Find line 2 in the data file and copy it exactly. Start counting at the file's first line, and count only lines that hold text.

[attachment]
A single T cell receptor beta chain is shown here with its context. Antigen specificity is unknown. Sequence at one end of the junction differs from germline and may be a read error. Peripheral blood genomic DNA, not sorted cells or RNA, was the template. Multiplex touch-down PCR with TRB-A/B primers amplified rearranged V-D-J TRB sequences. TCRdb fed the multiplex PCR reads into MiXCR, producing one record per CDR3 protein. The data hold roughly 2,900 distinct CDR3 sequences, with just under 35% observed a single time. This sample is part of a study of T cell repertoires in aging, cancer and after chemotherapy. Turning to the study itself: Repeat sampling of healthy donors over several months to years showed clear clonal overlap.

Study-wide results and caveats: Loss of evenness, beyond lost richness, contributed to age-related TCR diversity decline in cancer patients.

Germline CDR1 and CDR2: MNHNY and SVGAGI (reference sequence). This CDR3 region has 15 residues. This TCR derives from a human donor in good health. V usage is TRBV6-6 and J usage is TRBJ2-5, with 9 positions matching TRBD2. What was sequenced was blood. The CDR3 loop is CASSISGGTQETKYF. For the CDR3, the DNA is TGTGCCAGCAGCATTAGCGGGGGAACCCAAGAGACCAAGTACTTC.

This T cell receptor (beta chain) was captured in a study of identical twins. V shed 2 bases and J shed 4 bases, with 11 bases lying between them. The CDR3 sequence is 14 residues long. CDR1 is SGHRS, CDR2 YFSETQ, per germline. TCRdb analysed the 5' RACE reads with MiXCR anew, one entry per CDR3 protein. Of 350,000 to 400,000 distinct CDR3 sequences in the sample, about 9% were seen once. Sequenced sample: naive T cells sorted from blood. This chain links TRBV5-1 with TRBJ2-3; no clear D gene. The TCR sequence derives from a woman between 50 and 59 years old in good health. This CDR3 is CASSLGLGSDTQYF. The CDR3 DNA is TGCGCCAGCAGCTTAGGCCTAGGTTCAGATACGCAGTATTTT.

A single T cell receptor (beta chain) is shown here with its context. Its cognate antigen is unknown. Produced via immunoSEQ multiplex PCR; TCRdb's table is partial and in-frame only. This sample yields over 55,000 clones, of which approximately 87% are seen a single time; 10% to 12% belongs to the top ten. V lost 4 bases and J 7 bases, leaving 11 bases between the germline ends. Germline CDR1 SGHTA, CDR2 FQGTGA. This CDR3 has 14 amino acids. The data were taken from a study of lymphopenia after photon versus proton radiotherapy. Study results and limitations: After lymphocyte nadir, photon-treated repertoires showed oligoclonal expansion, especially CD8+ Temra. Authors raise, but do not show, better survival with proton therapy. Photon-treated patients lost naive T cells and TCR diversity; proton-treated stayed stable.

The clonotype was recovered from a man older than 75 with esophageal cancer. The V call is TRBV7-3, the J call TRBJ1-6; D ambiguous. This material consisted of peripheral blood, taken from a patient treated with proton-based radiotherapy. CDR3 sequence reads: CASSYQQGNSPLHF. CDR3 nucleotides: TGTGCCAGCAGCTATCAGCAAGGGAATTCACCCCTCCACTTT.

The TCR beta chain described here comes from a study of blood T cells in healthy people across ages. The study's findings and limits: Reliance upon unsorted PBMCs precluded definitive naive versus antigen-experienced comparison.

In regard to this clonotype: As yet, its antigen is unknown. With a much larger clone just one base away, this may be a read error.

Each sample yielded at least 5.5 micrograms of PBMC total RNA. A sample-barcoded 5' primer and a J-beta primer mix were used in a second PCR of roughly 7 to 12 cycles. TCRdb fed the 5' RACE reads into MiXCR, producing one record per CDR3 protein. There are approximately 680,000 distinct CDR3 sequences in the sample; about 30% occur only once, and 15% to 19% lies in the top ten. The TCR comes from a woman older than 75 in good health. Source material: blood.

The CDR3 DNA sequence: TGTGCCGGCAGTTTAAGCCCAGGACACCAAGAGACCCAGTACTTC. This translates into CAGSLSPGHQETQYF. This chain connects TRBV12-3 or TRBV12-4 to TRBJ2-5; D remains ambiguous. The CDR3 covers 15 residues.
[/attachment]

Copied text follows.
Study-wide results and caveats: Loss of evenness, beyond lost richness, contributed to age-related TCR diversity decline in cancer patients.